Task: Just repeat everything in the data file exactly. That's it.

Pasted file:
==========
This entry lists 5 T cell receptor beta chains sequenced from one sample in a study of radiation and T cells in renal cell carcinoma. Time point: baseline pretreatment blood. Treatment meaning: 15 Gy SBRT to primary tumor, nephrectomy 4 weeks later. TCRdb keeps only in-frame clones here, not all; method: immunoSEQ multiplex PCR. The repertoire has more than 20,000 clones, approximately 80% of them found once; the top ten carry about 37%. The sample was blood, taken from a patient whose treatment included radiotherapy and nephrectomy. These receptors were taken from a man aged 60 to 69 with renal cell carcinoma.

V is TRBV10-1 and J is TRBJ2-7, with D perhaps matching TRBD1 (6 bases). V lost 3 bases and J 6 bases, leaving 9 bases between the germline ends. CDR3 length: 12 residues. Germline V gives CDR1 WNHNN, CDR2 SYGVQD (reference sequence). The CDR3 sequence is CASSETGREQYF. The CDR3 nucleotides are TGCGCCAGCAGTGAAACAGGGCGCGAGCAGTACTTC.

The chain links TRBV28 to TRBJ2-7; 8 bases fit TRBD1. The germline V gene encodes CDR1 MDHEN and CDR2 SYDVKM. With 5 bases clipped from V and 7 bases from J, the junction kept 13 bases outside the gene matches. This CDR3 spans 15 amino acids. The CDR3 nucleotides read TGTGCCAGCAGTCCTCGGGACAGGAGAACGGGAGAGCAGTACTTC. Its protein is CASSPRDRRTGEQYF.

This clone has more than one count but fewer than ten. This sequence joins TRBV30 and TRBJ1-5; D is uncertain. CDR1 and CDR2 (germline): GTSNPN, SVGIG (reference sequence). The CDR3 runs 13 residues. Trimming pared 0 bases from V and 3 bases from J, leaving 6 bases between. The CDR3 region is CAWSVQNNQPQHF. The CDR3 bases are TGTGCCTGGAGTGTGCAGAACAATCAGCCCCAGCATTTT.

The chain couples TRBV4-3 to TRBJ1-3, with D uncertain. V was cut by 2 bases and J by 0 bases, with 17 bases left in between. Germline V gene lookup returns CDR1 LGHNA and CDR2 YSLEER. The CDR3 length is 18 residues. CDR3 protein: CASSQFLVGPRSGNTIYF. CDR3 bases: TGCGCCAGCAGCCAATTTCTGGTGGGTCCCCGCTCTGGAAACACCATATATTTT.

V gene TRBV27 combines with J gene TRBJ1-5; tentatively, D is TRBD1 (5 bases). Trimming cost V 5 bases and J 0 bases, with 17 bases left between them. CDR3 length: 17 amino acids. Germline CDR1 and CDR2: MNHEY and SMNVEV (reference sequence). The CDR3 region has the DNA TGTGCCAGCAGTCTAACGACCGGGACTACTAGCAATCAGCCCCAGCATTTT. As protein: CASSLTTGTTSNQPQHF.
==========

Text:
This entry lists 5 T cell receptor beta chains sequenced from one sample in a study of radiation and T cells in renal cell carcinoma. Time point: baseline pretreatment blood. Treatment meaning: 15 Gy SBRT to primary tumor, nephrectomy 4 weeks later. TCRdb keeps only in-frame clones here, not all; method: immunoSEQ multiplex PCR. The repertoire has more than 20,000 clones, approximately 80% of them found once; the top ten carry about 37%. The sample was blood, taken from a patient whose treatment included radiotherapy and nephrectomy. These receptors were taken from a man aged 60 to 69 with renal cell carcinoma.

V is TRBV10-1 and J is TRBJ2-7, with D perhaps matching TRBD1 (6 bases). V lost 3 bases and J 6 bases, leaving 9 bases between the germline ends. CDR3 length: 12 residues. Germline V gives CDR1 WNHNN, CDR2 SYGVQD (reference sequence). The CDR3 sequence is CASSETGREQYF. The CDR3 nucleotides are TGCGCCAGCAGTGAAACAGGGCGCGAGCAGTACTTC.

The chain links TRBV28 to TRBJ2-7; 8 bases fit TRBD1. The germline V gene encodes CDR1 MDHEN and CDR2 SYDVKM. With 5 bases clipped from V and 7 bases from J, the junction kept 13 bases outside the gene matches. This CDR3 spans 15 amino acids. The CDR3 nucleotides read TGTGCCAGCAGTCCTCGGGACAGGAGAACGGGAGAGCAGTACTTC. Its protein is CASSPRDRRTGEQYF.

This clone has more than one count but fewer than ten. This sequence joins TRBV30 and TRBJ1-5; D is uncertain. CDR1 and CDR2 (germline): GTSNPN, SVGIG (reference sequence). The CDR3 runs 13 residues. Trimming pared 0 bases from V and 3 bases from J, leaving 6 bases between. The CDR3 region is CAWSVQNNQPQHF. The CDR3 bases are TGTGCCTGGAGTGTGCAGAACAATCAGCCCCAGCATTTT.

The chain couples TRBV4-3 to TRBJ1-3, with D uncertain. V was cut by 2 bases and J by 0 bases, with 17 bases left in between. Germline V gene lookup returns CDR1 LGHNA and CDR2 YSLEER. The CDR3 length is 18 residues. CDR3 protein: CASSQFLVGPRSGNTIYF. CDR3 bases: TGCGCCAGCAGCCAATTTCTGGTGGGTCCCCGCTCTGGAAACACCATATATTTT.

V gene TRBV27 combines with J gene TRBJ1-5; tentatively, D is TRBD1 (5 bases). Trimming cost V 5 bases and J 0 bases, with 17 bases left between them. CDR3 length: 17 amino acids. Germline CDR1 and CDR2: MNHEY and SMNVEV (reference sequence). The CDR3 region has the DNA TGTGCCAGCAGTCTAACGACCGGGACTACTAGCAATCAGCCCCAGCATTTT. As protein: CASSLTTGTTSNQPQHF.